Our current ‘life together’ (the focus of the Act2 Report,) is what is left after steady withdrawal from that life by successive generations,

The authors of The Basis of Union boldly charted a new way just as very big developments in our society changed the social and values bases of that society. We need to be inspired by what they achieved for the last quarter of the 20th century so we can make equally big changes for our time. Anything less for our time in the 21st century risks betraying their bigger vision of a Church changing to be dynamic in the contemporary world.

The recent article “Issues of faith and figures” in the Uniting Church magazine Crosslight June 5 2023, referred often to research insights from Phillip Hughes. He is one of the most experienced researchers into religion in Australia, Hughes identifies desirable changes rather different from the tone and content of the recent report of Act2. We should read, listen and learn.

At one point in planning a national education staff training course in the late 1970s, the UCA national Christian education agency brought to Australia an author whose new book was attracting a lot of attention: “Will our Children have Faith?” by John Westerhoff. His answer to the question was: “Not unless they experience actual expression of faith in the adult community”. Such experience, he stated, was essential for effective learning. Many Ministers loved the proposal and “intergenerational church services” flourished. It was about 10 years later we realised we had asked the wrong question. It should have been, “Will our churches have children?” and the answer was “Not likely unless children encounter a more dynamic life-changing experience of being Christian in today’s culture.”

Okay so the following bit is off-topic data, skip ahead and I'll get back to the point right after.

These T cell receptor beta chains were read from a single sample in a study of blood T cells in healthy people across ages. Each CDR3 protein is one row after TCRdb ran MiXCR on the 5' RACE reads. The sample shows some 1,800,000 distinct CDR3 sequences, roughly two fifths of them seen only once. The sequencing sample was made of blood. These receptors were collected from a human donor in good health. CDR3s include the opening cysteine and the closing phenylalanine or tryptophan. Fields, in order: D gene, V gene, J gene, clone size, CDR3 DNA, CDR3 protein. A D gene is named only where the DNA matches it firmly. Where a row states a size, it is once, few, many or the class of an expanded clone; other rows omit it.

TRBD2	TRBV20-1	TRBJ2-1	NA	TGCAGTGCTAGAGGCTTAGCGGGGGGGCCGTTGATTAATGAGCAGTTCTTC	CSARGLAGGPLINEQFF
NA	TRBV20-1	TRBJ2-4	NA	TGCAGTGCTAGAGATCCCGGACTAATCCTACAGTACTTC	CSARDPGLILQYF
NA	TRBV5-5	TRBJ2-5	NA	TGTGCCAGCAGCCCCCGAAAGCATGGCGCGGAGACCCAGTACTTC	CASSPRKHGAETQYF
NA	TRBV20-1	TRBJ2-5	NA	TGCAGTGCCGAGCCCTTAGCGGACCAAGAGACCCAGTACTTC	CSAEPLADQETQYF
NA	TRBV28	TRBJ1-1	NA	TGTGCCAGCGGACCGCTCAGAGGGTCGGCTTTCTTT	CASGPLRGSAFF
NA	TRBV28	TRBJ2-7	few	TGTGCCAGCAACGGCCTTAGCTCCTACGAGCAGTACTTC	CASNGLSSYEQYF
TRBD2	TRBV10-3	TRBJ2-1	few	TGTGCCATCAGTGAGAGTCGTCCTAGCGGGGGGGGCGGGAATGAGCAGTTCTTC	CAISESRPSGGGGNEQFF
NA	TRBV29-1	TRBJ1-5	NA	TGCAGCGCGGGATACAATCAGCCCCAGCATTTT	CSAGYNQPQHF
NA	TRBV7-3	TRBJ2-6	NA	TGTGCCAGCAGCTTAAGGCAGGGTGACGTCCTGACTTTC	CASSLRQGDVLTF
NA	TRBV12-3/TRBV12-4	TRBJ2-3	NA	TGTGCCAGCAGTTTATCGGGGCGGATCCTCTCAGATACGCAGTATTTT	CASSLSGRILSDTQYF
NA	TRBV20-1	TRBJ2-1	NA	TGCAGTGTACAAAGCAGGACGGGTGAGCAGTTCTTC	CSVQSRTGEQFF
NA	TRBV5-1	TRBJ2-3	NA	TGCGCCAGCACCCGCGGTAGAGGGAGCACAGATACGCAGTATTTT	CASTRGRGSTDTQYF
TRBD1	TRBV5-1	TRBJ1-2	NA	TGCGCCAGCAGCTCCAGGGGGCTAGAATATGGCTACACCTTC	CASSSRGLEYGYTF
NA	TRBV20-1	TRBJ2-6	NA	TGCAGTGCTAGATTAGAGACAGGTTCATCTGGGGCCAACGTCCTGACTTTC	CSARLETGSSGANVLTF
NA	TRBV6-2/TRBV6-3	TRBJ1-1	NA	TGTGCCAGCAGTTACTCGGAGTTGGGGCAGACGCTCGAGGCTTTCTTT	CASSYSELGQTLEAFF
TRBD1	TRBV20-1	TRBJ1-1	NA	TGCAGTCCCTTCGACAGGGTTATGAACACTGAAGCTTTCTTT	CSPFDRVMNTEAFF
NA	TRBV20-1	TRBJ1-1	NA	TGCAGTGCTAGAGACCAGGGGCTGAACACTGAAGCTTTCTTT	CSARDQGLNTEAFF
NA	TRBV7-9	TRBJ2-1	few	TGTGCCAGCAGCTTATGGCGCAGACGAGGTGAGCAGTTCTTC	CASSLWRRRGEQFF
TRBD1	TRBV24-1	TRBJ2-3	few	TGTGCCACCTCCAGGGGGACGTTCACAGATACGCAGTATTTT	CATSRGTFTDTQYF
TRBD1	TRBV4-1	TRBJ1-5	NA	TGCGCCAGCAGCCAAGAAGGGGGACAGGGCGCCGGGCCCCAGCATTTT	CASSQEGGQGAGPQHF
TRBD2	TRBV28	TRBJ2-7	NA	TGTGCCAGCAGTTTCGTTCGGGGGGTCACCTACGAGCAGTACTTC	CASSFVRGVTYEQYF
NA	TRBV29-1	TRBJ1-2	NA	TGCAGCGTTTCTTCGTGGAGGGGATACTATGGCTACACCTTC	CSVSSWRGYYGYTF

Some top issues that I suggest need to be addressed have a large measure of agreement with Act2 findings:

  • What is the good news that the UCA offers to Australians today?
  • What is the gospel we share with the missing generations from our churches today? That will need to be in concepts and language that communicate. The test for communication is not just what message is transmitted but more importantly what message is received.
  • What are desirable changes to the organisation of our present local churches? What new opportunities can we offer to Australians, particularly younger generations as they have led the exodus from the UCA and other churches across the western world? Act2 suggests a focus on new forms of “mission” and “discipleship”. That is an example of unfounded hope that old language that has not communicated will communicate in the future.

My own view after visits to many congregations across Australia and encouragement from some parts of Act2 is that at least two new developments could be encouraged:

  • New styles of local groups, different from congregations, and sometimes instead of congregations, not necessarily focussed on that rather oddly named event we call “worship”, but focused on sharing life experiences and the ways the teachings of Jesus offer life enrichment and involvement in justice and care for others.
  • New styles of larger regional groups offering different styles of larger gatherings to inspire and assist individuals and groups to find and celebrate the Way of Jesus. Such groups could be varied in ‘liturgical’ style, music, and times of gathering so that people of various ages, temperaments, social outlook and ‘learning styles’ could find a lifestyle ‘home’. Such a ‘home’ is not likely to be supplied by our dwindling congregations focussed on old 20h century perspectives of the Basis of Union. If Geoff Thompson’s hope is correct that the Uniting Church can change because it has not finished uniting, much of the necessary change could be widely collaborative by people who have more in common than their old denominational name.


  1. It is widely agreed that there is not enough evidence to be certain of the words Jesus used. However, recent biblical scholarship has provided evidence of the kinds of teachings Jesus used that would have survived in a largely oral culture: easy to remember short stories often with an element of surprise (parables) and aphorisms (short pithy sayings that startled hearers). ↩︎